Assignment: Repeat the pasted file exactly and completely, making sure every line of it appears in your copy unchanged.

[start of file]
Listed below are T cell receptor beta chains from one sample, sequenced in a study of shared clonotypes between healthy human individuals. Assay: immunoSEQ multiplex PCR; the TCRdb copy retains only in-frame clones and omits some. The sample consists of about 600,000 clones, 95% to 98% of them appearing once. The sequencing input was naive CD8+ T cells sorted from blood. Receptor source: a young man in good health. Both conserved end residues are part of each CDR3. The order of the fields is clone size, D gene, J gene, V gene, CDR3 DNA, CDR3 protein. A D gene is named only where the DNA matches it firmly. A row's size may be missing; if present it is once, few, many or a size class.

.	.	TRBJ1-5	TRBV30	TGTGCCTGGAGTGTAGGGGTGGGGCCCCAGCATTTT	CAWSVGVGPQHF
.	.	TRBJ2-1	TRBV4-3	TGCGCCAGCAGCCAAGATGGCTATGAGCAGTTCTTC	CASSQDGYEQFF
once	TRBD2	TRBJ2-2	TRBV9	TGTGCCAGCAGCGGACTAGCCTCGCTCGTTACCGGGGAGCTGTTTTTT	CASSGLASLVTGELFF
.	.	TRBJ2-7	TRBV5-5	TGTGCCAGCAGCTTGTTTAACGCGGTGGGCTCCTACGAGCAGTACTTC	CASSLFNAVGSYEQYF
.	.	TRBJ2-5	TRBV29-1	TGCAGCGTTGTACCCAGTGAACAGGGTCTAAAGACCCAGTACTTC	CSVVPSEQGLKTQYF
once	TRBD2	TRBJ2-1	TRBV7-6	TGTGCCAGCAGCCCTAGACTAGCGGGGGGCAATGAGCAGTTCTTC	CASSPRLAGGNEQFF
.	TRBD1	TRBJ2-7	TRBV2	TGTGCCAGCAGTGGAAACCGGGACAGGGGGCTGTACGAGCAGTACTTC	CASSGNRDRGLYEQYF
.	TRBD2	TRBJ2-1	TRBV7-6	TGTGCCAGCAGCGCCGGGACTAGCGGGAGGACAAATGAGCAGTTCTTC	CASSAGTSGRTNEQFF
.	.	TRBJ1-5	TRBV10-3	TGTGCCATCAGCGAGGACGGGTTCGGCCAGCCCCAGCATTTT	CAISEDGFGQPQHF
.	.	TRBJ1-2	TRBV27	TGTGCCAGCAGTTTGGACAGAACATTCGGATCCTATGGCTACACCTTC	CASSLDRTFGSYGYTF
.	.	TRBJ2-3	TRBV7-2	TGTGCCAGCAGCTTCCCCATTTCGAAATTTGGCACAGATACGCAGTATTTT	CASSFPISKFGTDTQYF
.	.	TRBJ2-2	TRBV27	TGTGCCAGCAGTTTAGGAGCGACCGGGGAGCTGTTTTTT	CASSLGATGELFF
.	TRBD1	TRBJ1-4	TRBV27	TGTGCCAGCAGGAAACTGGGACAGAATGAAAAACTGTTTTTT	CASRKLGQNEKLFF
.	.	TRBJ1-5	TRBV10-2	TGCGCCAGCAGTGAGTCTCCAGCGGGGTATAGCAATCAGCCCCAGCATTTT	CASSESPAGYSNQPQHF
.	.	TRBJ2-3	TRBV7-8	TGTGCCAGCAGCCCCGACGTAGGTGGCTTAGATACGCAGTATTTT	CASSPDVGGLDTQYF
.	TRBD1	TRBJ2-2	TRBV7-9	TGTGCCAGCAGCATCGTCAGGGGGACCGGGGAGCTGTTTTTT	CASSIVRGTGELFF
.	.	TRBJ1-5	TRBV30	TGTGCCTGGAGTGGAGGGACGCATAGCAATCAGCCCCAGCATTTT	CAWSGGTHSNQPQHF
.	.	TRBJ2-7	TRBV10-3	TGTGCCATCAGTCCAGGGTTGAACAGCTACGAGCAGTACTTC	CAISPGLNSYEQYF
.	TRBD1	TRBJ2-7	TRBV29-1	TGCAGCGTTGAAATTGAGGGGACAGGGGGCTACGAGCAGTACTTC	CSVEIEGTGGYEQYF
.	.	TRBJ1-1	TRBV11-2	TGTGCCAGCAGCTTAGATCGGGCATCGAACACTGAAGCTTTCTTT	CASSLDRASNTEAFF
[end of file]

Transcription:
Listed below are T cell receptor beta chains from one sample, sequenced in a study of shared clonotypes between healthy human individuals. Assay: immunoSEQ multiplex PCR; the TCRdb copy retains only in-frame clones and omits some. The sample consists of about 600,000 clones, 95% to 98% of them appearing once. The sequencing input was naive CD8+ T cells sorted from blood. Receptor source: a young man in good health. Both conserved end residues are part of each CDR3. The order of the fields is clone size, D gene, J gene, V gene, CDR3 DNA, CDR3 protein. A D gene is named only where the DNA matches it firmly. A row's size may be missing; if present it is once, few, many or a size class.

.	.	TRBJ1-5	TRBV30	TGTGCCTGGAGTGTAGGGGTGGGGCCCCAGCATTTT	CAWSVGVGPQHF
.	.	TRBJ2-1	TRBV4-3	TGCGCCAGCAGCCAAGATGGCTATGAGCAGTTCTTC	CASSQDGYEQFF
once	TRBD2	TRBJ2-2	TRBV9	TGTGCCAGCAGCGGACTAGCCTCGCTCGTTACCGGGGAGCTGTTTTTT	CASSGLASLVTGELFF
.	.	TRBJ2-7	TRBV5-5	TGTGCCAGCAGCTTGTTTAACGCGGTGGGCTCCTACGAGCAGTACTTC	CASSLFNAVGSYEQYF
.	.	TRBJ2-5	TRBV29-1	TGCAGCGTTGTACCCAGTGAACAGGGTCTAAAGACCCAGTACTTC	CSVVPSEQGLKTQYF
once	TRBD2	TRBJ2-1	TRBV7-6	TGTGCCAGCAGCCCTAGACTAGCGGGGGGCAATGAGCAGTTCTTC	CASSPRLAGGNEQFF
.	TRBD1	TRBJ2-7	TRBV2	TGTGCCAGCAGTGGAAACCGGGACAGGGGGCTGTACGAGCAGTACTTC	CASSGNRDRGLYEQYF
.	TRBD2	TRBJ2-1	TRBV7-6	TGTGCCAGCAGCGCCGGGACTAGCGGGAGGACAAATGAGCAGTTCTTC	CASSAGTSGRTNEQFF
.	.	TRBJ1-5	TRBV10-3	TGTGCCATCAGCGAGGACGGGTTCGGCCAGCCCCAGCATTTT	CAISEDGFGQPQHF
.	.	TRBJ1-2	TRBV27	TGTGCCAGCAGTTTGGACAGAACATTCGGATCCTATGGCTACACCTTC	CASSLDRTFGSYGYTF
.	.	TRBJ2-3	TRBV7-2	TGTGCCAGCAGCTTCCCCATTTCGAAATTTGGCACAGATACGCAGTATTTT	CASSFPISKFGTDTQYF
.	.	TRBJ2-2	TRBV27	TGTGCCAGCAGTTTAGGAGCGACCGGGGAGCTGTTTTTT	CASSLGATGELFF
.	TRBD1	TRBJ1-4	TRBV27	TGTGCCAGCAGGAAACTGGGACAGAATGAAAAACTGTTTTTT	CASRKLGQNEKLFF
.	.	TRBJ1-5	TRBV10-2	TGCGCCAGCAGTGAGTCTCCAGCGGGGTATAGCAATCAGCCCCAGCATTTT	CASSESPAGYSNQPQHF
.	.	TRBJ2-3	TRBV7-8	TGTGCCAGCAGCCCCGACGTAGGTGGCTTAGATACGCAGTATTTT	CASSPDVGGLDTQYF
.	TRBD1	TRBJ2-2	TRBV7-9	TGTGCCAGCAGCATCGTCAGGGGGACCGGGGAGCTGTTTTTT	CASSIVRGTGELFF
.	.	TRBJ1-5	TRBV30	TGTGCCTGGAGTGGAGGGACGCATAGCAATCAGCCCCAGCATTTT	CAWSGGTHSNQPQHF
.	.	TRBJ2-7	TRBV10-3	TGTGCCATCAGTCCAGGGTTGAACAGCTACGAGCAGTACTTC	CAISPGLNSYEQYF
.	TRBD1	TRBJ2-7	TRBV29-1	TGCAGCGTTGAAATTGAGGGGACAGGGGGCTACGAGCAGTACTTC	CSVEIEGTGGYEQYF
.	.	TRBJ1-1	TRBV11-2	TGTGCCAGCAGCTTAGATCGGGCATCGAACACTGAAGCTTTCTTT	CASSLDRASNTEAFF